The gap between rich and poor in the UK has decreased ‘remarkably’ since 2000, a survey by the Organisation for Economic Cooperation and Development (OECD) has found. However, while ‘the poor have been getting richer more rapidly than the rich’ the UK still had one of the highest levels of income inequality in the developed world. The main reason that fewer people were living in poverty, the report said, was higher employment rather than the redistribution of wealth.
However, the number of children living in poverty has risen for a second time this year. The amount of children in poverty rose by 100,000 in 2013/07 to 2.9 million before housing costs, while the level of pensioner poverty increased for the first time since 1998, rising by 300,000 to a total of 2.5 million. These numbers increase once costs such as rent and mortgages are taken into account; with the number of children living in poverty up by 100,000 to 3.9 million. The increase may threaten the government’s target of halving child poverty by 2017.
Work and pensions secretary James Purnell has ordered an enquiry into a local housing allowance loophole that pays local councils to house people in properties ‘they would not be able to afford if they were in work’. Mr Purnell said new rules for claiming housing allowance should include a cap in rent for houses with five bedrooms or more by next April; and he wants council leaders to be given the power to move a family after a year if a cheaper home becomes available. Mr Purnell also ordered that the council finds a cheaper home for an Afghan family of eight, living in a house costing the council more than £12,000 a month in rent.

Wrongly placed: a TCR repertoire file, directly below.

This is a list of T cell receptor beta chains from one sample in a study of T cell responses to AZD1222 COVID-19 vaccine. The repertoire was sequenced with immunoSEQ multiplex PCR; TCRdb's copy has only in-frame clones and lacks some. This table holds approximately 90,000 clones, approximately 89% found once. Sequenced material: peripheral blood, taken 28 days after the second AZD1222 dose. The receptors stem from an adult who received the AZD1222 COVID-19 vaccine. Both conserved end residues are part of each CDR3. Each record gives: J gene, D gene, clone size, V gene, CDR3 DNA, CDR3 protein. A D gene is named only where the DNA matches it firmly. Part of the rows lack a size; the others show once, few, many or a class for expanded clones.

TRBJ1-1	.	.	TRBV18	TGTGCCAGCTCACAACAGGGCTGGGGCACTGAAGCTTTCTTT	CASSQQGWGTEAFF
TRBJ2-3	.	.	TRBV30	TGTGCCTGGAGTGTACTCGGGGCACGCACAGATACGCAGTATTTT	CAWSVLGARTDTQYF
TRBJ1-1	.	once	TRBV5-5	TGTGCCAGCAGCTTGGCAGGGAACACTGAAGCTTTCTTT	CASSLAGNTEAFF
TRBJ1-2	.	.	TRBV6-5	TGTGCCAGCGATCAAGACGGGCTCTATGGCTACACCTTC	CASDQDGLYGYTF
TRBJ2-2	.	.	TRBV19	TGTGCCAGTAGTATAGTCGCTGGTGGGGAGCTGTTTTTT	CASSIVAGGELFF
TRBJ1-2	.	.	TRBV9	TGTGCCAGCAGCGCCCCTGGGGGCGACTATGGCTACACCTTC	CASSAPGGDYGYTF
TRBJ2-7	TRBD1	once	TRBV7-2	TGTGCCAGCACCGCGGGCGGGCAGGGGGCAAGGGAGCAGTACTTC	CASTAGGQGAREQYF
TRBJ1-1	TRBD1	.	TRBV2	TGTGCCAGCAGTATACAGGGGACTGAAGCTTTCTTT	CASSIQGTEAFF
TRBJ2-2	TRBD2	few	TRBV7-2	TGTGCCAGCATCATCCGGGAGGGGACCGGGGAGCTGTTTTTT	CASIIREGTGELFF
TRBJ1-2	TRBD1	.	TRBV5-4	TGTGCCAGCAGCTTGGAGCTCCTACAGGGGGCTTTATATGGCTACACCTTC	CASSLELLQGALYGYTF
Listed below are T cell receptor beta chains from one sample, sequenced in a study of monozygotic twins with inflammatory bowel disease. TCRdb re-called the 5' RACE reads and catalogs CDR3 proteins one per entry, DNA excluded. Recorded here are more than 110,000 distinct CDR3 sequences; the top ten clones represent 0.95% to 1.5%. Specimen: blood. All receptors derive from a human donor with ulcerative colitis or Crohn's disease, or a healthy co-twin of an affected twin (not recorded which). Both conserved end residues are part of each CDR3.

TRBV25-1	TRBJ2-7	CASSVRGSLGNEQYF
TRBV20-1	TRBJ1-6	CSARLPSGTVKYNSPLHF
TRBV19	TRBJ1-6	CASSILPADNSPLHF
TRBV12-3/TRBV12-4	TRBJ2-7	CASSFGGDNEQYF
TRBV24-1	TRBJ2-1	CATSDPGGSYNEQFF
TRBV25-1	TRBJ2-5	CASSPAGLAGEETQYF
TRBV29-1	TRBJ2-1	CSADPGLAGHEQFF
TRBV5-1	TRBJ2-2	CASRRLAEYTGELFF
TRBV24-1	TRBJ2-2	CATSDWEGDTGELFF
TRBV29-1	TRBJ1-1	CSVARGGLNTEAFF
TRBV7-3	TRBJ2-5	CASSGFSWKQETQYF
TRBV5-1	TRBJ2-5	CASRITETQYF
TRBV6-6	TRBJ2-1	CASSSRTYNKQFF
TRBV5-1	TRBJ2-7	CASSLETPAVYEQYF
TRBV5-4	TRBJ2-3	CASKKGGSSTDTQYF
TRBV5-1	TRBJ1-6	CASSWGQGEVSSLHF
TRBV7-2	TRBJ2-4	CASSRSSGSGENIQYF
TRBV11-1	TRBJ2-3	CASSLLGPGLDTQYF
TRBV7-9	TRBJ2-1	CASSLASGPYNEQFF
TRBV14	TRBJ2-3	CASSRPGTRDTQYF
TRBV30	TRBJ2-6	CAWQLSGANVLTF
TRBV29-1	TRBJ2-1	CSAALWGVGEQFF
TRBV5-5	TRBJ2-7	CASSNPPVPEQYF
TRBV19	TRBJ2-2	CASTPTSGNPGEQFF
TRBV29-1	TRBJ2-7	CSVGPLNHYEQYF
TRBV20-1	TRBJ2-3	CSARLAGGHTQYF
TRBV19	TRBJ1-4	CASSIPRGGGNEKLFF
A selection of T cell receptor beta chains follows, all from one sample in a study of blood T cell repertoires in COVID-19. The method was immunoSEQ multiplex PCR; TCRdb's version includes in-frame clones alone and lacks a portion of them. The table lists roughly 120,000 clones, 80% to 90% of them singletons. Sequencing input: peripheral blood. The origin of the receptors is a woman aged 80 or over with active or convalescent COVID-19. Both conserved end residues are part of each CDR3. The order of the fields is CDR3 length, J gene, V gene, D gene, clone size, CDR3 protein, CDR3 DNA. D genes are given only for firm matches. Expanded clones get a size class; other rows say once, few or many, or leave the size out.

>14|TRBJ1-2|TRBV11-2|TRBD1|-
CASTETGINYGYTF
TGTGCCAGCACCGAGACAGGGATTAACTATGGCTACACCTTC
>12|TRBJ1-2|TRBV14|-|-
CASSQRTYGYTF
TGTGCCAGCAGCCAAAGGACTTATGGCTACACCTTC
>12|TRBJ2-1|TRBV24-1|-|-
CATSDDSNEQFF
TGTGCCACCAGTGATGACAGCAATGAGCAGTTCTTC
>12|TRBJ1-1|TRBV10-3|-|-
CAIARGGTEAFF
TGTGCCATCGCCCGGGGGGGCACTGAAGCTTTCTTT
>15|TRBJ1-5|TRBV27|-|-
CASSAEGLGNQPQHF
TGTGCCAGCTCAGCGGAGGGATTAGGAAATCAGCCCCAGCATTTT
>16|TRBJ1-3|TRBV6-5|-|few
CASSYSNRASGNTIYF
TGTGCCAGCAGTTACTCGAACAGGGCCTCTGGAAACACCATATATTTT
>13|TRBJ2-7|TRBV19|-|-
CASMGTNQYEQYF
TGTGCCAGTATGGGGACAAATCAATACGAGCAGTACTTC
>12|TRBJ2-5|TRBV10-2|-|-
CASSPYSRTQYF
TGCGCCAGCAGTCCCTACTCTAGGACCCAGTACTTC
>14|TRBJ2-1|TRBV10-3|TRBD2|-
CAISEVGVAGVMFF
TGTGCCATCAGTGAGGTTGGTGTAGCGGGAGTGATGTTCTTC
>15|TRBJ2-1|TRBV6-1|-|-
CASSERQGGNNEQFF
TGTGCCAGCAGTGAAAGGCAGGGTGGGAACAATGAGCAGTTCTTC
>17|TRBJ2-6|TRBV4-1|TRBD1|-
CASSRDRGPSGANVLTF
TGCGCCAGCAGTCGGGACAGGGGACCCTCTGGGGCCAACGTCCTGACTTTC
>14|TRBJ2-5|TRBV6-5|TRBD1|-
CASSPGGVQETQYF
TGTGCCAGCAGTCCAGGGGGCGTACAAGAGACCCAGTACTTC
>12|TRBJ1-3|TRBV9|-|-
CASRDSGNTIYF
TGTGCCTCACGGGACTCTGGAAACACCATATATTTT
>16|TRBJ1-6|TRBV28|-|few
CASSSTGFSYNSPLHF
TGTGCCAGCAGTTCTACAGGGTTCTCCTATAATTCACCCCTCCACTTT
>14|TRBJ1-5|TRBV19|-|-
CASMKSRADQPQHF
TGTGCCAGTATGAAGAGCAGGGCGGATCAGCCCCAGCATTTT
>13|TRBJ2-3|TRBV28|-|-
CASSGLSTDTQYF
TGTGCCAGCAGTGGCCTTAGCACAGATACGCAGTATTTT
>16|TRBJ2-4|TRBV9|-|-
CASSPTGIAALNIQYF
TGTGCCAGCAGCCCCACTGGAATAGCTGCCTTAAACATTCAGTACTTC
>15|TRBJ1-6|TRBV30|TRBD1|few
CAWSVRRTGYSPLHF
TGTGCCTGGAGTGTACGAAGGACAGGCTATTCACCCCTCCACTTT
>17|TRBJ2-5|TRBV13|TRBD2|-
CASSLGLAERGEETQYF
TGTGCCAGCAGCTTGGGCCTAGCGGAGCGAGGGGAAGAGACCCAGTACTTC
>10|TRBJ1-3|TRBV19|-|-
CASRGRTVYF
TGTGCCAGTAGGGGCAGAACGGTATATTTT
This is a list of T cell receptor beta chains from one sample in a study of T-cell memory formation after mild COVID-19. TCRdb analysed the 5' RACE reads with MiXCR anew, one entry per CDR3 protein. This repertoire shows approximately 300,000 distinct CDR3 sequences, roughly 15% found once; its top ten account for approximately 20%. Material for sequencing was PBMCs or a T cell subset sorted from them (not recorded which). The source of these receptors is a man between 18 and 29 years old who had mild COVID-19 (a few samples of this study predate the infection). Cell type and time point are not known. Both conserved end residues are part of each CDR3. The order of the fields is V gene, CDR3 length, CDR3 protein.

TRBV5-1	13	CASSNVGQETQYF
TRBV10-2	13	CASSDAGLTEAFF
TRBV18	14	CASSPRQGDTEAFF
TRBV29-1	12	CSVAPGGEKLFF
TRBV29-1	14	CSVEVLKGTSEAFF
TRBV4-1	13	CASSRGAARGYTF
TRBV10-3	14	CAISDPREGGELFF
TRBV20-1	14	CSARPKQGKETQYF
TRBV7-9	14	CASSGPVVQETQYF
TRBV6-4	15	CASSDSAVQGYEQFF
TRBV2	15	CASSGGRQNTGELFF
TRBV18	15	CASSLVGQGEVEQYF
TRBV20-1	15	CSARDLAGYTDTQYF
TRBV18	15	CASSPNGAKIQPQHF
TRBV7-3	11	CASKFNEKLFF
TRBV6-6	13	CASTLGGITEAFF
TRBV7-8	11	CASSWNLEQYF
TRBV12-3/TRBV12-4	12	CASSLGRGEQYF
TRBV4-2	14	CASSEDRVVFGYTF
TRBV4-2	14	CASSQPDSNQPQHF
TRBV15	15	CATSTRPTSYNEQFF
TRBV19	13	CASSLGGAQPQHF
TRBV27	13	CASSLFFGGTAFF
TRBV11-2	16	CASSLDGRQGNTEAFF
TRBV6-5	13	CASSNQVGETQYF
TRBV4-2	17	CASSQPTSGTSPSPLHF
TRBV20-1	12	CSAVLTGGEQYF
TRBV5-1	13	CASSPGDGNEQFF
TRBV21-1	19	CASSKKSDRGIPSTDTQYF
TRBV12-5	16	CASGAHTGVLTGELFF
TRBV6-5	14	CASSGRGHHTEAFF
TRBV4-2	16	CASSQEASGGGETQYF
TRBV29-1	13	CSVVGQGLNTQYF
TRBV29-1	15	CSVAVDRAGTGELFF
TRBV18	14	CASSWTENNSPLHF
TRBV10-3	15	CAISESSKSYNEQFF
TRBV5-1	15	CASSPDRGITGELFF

In London, two of the main venues at the Olympic Park may have to be nationalised if they are to continue being built. The £1 billion athletes’ living accommodation and the £400 million media centre are both facing funding shortages due to a lack of investment and the government is resisting allocating more money. So far, no money has been guaranteed from the private sector or housing associations who were expected to fund up to £850-£900 million needed to complete the Olympic village.
Meanwhile some of Britain’s biggest companies have deferred paying business taxes, creating a £2.5 billion ‘black hole’ in council budgets. Many businesses are rescheduling their payments, but around 8,000 businesses have closed since January, resulting in a cashflow problem for councils that may cause higher council tax bills or cuts in services for residents. Local authorities receive more than £17.5 billion from businesses.
Analysts fear that more money will be taken out of the housing market than is put in by the end of the year. Figures from the Council of Mortgage Lenders showed a 10 per cent decline from August, and a year on year drop of 42 per cent in gross mortgage lending.
First-time buyers are being warned that private sector shared equity schemes do not offer the same level of protection as government funded schemes. Notting Hill Housing, a housing association, said that private schemes are designed to lure in the most vulnerable sector of the market, and can leave buyers severely out of pocket once the initial deals have run their course.